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Gasoline, EMS and Cross-Price Elasticity of Demand in the Urban Setting


Nate Andrews

Associate authors: Jackson D. Deziel, PhD, MPA, NRP

Introduction—The authors sought to identify any relationship between average monthly unleaded gasoline price and EMS demand in urban areas.

Methods—Data for this study were provided by six urban EMS agencies in North Carolina and South Carolina. Each organization reported monthly total requests for service (call volume) for January 2010 through December 2016. The average monthly price of unleaded gasoline was collected through publicly available sources. For analysis, both call volume and gasoline price were log-transformed (natural log) to derive an elasticity function. A pooled ordinary least squares model with fixed effects was utilized for tests of inference.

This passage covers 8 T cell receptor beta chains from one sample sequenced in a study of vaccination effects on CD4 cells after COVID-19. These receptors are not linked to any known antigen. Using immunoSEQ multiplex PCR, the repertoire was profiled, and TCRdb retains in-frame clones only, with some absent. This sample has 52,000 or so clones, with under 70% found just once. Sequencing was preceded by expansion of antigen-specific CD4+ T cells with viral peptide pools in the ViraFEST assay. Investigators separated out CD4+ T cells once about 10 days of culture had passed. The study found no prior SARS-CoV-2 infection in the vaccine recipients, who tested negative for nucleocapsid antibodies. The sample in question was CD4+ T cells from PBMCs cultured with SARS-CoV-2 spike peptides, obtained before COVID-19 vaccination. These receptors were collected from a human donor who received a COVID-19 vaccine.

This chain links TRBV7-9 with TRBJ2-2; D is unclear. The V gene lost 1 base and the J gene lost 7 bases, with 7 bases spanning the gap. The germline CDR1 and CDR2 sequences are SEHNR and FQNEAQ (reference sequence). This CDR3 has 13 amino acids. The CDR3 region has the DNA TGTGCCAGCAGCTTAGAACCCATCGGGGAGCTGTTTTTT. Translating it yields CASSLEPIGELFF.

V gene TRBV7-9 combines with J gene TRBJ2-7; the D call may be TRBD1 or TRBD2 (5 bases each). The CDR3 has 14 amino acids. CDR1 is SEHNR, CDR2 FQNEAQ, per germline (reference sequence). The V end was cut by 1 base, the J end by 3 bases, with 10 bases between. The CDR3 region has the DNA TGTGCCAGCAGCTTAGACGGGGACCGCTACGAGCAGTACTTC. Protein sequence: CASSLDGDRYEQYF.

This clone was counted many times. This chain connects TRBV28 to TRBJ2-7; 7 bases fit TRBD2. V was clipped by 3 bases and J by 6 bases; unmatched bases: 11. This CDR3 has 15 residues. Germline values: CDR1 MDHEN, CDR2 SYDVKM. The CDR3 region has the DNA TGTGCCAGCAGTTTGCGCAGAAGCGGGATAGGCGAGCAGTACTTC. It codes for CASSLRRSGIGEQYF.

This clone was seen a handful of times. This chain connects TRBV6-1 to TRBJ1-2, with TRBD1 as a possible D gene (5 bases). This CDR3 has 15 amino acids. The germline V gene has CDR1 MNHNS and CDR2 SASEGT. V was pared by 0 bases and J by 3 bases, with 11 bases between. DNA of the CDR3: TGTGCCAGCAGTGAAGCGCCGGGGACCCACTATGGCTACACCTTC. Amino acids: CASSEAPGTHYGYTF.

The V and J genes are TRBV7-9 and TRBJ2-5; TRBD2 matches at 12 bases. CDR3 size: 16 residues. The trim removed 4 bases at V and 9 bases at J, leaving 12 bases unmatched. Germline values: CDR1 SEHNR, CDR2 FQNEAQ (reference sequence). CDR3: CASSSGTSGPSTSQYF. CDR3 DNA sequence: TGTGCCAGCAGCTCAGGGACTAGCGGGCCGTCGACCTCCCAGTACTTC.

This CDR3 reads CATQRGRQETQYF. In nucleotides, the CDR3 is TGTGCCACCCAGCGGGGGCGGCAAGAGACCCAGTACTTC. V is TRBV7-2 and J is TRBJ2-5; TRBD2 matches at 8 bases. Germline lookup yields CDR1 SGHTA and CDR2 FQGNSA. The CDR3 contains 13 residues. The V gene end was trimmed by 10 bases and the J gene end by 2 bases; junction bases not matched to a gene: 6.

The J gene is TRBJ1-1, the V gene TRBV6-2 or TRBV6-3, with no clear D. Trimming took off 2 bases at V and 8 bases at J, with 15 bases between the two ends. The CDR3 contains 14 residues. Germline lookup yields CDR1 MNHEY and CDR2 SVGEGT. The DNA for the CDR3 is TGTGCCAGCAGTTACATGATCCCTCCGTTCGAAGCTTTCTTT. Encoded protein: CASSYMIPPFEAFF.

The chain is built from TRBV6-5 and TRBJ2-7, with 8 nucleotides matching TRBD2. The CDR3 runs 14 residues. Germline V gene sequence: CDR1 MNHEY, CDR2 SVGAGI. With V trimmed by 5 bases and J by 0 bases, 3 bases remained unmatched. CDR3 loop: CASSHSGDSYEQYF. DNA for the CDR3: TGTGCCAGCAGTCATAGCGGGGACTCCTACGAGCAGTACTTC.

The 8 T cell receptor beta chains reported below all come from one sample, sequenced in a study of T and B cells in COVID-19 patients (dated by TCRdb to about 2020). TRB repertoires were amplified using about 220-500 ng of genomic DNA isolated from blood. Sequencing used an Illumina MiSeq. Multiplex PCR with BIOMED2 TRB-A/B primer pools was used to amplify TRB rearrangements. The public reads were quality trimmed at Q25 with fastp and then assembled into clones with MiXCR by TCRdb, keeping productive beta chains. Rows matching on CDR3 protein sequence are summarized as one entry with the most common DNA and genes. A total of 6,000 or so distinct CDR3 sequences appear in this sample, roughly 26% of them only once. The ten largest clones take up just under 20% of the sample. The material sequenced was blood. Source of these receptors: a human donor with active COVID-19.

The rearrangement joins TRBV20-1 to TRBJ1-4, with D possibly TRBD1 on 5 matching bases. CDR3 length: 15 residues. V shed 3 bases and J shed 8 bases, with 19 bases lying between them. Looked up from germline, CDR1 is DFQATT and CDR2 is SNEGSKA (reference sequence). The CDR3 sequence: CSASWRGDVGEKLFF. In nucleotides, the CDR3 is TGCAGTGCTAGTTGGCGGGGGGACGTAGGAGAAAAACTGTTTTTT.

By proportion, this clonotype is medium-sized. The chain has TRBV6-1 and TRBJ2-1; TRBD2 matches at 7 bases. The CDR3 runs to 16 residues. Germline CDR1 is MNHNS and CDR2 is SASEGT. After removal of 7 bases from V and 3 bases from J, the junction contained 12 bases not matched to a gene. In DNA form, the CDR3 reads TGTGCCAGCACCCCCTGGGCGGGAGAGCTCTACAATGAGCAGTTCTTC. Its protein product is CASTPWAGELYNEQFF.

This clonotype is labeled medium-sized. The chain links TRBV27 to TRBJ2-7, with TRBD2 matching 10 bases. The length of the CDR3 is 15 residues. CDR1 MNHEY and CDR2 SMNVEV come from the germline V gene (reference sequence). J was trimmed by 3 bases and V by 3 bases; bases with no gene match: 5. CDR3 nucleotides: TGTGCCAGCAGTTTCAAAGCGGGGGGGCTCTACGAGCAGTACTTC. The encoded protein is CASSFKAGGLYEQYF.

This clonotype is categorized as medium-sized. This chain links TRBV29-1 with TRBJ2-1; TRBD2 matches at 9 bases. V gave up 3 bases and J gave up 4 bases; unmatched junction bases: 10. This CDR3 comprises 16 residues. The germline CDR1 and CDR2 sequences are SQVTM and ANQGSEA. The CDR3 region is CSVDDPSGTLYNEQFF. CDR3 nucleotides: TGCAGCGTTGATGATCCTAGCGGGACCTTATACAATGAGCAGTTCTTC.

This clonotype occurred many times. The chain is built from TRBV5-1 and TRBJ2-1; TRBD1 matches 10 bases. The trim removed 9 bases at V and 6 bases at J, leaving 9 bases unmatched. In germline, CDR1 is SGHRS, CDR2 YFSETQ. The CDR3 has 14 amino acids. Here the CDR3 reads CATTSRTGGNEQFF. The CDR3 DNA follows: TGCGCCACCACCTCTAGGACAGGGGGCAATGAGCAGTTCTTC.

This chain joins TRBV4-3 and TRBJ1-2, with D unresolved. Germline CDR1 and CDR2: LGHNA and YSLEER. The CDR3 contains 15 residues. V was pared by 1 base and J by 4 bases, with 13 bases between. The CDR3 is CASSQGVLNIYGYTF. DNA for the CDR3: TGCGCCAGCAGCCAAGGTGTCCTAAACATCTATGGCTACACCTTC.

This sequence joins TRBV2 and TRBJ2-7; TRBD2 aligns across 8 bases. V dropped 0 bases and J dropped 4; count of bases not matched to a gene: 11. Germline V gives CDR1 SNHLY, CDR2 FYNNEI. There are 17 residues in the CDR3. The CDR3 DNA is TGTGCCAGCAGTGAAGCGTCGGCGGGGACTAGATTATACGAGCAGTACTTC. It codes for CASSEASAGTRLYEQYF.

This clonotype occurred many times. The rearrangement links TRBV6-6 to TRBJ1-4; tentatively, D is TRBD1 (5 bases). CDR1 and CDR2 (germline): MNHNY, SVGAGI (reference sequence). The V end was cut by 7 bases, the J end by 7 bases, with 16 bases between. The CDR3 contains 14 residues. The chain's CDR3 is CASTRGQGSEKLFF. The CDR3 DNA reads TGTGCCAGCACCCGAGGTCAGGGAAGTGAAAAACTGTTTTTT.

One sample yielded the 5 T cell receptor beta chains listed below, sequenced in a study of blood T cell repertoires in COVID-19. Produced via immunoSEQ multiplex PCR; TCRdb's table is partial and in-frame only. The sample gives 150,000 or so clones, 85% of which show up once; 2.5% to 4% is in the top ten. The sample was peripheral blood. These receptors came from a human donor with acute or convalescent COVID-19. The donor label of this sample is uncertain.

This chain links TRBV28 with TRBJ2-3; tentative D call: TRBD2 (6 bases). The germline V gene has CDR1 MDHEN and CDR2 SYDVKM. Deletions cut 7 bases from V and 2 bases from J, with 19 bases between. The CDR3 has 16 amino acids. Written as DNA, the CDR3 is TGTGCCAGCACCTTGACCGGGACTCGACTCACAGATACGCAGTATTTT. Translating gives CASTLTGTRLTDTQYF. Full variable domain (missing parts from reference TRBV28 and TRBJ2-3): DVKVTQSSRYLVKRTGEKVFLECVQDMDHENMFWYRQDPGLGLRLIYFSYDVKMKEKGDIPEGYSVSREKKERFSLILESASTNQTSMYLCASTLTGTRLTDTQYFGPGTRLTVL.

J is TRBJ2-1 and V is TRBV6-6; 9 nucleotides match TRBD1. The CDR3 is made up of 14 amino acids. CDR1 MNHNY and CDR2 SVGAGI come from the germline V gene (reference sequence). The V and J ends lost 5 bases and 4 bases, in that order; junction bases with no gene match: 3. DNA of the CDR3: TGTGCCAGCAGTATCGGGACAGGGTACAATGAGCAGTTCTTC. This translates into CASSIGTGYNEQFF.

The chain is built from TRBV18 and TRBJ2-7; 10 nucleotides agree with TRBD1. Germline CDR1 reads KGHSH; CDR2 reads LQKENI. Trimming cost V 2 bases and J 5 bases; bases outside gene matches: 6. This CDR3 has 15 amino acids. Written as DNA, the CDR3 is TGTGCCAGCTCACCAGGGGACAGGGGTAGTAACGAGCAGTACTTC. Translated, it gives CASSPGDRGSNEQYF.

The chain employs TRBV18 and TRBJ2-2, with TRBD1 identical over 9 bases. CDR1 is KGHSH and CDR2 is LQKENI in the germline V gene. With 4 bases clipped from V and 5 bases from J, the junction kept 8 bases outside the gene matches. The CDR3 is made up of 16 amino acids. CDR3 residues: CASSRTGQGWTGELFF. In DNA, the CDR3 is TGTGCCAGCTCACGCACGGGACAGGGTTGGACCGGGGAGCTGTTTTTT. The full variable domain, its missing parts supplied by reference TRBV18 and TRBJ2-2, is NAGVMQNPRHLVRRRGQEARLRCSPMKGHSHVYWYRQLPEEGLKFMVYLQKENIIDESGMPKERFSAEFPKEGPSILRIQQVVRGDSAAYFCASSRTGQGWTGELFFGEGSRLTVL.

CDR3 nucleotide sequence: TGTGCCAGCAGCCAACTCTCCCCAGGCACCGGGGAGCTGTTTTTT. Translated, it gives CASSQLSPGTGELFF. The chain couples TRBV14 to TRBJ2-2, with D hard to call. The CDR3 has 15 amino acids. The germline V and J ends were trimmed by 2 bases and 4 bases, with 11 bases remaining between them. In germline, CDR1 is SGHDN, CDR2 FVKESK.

Results—A total of 498 observations were analyzed. Linear regression models show for a 10% increase in average gasoline price, EMS demand decreases by 0.8% (95% CI: [-1.12]–[-0.47]; p<0.001). In real terms, for each $0.01 increase in average gasoline price, the monthly demand of EMS decreases by 1.25 calls (95% CI: [-1.96]–[-0.54]; p=0.001). This results in a cross-price elasticity of -0.08, indicating a complementary but inelastic relationship between average gasoline price and EMS demand.

Conclusion—Analysis revealed a negative cross-price elasticity of demand. Gasoline price and EMS demand demonstrate an inelastic relationship.

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